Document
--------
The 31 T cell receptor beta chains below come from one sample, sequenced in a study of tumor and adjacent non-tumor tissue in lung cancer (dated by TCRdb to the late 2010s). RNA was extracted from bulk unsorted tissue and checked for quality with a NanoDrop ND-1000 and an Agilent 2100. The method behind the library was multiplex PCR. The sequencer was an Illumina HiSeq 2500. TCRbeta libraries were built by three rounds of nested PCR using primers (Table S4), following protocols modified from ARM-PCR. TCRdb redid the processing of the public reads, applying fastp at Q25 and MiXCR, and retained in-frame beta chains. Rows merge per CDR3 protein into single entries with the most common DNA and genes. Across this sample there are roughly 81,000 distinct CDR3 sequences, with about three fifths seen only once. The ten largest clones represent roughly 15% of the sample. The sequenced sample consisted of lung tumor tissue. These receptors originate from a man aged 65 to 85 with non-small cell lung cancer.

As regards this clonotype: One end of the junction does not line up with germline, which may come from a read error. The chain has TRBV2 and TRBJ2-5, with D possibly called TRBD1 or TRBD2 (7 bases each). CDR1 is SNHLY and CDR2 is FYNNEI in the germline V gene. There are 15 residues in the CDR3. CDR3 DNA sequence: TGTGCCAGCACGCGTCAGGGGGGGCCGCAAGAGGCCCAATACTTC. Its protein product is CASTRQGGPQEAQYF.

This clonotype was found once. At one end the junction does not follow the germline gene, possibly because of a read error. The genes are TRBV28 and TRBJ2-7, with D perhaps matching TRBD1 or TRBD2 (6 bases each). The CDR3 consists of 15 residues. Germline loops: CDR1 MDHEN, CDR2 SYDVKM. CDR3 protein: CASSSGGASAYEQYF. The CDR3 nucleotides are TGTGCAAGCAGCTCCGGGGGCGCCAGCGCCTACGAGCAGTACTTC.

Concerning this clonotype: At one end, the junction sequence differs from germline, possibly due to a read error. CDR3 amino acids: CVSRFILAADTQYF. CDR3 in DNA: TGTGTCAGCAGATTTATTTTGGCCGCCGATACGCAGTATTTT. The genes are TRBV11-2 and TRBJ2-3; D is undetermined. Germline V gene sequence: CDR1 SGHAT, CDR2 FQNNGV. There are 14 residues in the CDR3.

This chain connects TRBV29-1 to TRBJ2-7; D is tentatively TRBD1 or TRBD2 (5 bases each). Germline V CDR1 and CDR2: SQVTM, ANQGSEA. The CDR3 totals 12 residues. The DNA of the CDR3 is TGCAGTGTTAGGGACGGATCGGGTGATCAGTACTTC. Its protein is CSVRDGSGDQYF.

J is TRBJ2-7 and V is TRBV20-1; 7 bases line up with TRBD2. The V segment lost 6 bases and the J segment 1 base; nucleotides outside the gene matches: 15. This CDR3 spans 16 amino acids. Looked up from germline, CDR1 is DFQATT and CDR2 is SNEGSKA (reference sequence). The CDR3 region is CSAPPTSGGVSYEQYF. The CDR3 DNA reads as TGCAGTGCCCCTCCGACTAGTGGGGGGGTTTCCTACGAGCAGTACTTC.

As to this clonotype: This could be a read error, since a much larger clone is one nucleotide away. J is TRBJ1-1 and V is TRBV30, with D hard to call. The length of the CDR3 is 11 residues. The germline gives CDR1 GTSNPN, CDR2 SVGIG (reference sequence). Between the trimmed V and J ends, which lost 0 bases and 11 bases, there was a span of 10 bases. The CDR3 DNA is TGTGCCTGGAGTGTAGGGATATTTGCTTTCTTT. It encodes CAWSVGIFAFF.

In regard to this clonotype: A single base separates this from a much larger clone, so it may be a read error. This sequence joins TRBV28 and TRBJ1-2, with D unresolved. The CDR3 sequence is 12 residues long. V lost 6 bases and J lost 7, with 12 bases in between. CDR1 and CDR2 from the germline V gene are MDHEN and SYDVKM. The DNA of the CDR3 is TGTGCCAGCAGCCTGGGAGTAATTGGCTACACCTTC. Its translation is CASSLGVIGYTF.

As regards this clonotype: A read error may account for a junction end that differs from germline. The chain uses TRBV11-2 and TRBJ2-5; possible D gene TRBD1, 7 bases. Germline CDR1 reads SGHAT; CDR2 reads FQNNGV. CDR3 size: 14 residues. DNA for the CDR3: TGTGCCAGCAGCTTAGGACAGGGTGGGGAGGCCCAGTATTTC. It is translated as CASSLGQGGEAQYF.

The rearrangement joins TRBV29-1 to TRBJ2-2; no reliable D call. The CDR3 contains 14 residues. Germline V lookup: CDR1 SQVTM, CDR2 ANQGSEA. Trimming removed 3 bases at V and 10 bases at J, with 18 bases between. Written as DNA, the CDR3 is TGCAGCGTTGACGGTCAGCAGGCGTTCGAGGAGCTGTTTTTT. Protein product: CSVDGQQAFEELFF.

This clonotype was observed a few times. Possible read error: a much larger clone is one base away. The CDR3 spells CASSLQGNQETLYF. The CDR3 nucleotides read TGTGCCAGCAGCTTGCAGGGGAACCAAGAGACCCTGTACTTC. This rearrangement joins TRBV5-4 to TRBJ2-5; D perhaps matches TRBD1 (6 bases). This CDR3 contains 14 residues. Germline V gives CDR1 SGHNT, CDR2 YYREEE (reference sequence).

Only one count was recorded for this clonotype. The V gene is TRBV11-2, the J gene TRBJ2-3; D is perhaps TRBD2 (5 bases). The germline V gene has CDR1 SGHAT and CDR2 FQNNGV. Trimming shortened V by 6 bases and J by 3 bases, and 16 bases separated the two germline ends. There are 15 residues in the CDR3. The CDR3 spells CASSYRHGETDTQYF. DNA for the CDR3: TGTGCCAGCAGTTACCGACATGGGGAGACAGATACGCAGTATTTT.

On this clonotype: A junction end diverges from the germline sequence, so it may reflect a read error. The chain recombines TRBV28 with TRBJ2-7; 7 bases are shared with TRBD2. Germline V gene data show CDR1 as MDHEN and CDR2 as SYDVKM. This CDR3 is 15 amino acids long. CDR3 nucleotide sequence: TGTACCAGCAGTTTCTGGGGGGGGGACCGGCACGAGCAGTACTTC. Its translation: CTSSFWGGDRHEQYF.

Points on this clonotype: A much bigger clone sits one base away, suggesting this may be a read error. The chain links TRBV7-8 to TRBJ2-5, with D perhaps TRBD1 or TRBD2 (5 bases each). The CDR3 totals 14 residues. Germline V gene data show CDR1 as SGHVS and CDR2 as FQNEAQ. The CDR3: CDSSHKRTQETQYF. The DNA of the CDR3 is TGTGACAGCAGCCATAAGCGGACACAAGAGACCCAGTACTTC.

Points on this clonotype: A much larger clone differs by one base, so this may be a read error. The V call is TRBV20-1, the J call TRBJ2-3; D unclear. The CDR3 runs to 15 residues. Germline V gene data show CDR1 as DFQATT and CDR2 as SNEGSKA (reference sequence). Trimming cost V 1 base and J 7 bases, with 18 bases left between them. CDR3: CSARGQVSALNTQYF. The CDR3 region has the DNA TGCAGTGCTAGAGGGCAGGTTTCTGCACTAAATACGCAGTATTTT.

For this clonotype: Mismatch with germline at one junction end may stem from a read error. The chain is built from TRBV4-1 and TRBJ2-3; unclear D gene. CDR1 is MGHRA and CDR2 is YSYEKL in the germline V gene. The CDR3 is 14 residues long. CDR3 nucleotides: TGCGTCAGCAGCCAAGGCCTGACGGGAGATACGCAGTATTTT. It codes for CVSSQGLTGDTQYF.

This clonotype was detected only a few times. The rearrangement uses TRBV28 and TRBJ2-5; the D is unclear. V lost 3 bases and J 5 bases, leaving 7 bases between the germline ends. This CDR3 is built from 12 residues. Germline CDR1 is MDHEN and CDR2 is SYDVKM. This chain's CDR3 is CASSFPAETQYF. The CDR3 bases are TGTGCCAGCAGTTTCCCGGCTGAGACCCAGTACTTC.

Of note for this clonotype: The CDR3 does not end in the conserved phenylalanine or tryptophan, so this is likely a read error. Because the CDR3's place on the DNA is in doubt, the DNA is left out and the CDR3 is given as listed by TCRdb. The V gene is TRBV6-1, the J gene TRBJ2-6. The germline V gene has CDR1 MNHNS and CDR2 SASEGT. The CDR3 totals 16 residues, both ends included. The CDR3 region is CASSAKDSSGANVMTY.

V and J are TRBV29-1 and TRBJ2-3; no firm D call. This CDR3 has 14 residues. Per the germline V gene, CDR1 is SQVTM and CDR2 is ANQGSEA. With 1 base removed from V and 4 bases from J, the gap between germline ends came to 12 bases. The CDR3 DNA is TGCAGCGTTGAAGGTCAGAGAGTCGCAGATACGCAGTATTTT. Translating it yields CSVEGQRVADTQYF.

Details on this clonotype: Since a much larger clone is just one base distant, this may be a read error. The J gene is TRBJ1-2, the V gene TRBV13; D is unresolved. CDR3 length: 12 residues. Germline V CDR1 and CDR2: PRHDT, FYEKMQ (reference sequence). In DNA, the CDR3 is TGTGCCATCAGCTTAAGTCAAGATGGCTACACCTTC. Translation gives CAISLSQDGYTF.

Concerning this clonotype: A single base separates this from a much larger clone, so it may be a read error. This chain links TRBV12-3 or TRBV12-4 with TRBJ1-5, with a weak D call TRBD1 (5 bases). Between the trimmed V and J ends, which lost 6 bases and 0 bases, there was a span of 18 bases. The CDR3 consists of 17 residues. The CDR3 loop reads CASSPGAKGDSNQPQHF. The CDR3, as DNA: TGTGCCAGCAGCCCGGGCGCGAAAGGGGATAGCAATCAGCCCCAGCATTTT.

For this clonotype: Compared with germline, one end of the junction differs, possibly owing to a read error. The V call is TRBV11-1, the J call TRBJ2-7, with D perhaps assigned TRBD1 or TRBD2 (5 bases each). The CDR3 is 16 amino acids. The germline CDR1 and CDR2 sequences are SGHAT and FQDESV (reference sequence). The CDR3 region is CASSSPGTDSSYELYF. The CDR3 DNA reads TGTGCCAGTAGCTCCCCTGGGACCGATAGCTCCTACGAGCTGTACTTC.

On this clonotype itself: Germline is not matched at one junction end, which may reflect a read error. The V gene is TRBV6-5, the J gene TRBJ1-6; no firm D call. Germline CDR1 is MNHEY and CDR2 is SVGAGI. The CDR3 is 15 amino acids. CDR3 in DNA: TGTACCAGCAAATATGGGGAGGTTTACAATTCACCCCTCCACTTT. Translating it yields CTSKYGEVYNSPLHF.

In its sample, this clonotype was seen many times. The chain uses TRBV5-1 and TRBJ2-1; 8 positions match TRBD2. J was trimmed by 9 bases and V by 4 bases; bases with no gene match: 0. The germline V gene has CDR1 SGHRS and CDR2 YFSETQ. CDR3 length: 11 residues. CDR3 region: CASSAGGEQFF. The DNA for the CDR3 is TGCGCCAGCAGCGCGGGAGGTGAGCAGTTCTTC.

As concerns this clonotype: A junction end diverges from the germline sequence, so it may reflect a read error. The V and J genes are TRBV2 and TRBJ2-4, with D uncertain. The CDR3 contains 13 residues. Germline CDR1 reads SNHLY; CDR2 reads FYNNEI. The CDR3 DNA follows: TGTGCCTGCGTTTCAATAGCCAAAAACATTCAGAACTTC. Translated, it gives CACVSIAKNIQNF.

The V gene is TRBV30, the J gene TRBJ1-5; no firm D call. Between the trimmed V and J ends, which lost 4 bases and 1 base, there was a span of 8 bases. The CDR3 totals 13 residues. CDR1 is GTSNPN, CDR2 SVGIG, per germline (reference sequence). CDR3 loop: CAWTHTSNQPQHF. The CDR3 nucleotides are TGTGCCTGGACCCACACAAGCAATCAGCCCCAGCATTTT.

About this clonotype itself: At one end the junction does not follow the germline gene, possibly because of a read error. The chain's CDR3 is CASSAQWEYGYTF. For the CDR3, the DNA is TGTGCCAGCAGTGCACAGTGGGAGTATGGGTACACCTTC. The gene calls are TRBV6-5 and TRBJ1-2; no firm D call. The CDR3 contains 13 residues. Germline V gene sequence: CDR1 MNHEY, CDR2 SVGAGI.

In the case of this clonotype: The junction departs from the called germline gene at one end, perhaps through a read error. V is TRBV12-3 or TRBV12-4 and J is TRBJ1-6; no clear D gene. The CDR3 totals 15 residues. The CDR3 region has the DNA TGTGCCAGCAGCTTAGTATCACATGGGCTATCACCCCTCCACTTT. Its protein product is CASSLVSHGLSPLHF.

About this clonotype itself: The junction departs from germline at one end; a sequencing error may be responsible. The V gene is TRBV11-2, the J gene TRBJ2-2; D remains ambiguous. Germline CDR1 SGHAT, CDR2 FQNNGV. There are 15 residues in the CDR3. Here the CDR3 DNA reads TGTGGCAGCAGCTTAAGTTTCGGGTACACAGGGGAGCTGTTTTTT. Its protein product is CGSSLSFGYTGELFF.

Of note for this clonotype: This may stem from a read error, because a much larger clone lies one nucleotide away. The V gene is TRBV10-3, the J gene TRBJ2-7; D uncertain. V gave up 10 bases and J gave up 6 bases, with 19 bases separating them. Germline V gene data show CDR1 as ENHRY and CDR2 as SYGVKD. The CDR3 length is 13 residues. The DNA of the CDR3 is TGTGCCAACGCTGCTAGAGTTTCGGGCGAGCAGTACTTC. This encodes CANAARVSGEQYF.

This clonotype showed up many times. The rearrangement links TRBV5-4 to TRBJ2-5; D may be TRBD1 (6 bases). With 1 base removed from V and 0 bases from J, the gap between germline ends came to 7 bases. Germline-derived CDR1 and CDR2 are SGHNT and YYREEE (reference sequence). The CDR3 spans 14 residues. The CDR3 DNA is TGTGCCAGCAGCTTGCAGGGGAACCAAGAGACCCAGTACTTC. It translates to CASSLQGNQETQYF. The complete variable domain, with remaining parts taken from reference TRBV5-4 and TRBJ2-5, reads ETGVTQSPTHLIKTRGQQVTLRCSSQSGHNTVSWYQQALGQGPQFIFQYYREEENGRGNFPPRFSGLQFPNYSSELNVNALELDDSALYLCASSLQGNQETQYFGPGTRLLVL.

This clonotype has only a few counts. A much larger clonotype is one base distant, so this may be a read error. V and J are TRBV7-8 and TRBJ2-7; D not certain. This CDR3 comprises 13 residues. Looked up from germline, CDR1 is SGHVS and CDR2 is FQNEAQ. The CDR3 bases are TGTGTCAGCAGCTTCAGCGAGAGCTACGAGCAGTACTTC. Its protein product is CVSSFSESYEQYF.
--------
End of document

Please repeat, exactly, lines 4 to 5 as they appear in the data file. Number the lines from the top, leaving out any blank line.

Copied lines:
Concerning this clonotype: At one end, the junction sequence differs from germline, possibly due to a read error. CDR3 amino acids: CVSRFILAADTQYF. CDR3 in DNA: TGTGTCAGCAGATTTATTTTGGCCGCCGATACGCAGTATTTT. The genes are TRBV11-2 and TRBJ2-3; D is undetermined. Germline V gene sequence: CDR1 SGHAT, CDR2 FQNNGV. There are 14 residues in the CDR3.

This chain connects TRBV29-1 to TRBJ2-7; D is tentatively TRBD1 or TRBD2 (5 bases each). Germline V CDR1 and CDR2: SQVTM, ANQGSEA. The CDR3 totals 12 residues. The DNA of the CDR3 is TGCAGTGTTAGGGACGGATCGGGTGATCAGTACTTC. Its protein is CSVRDGSGDQYF.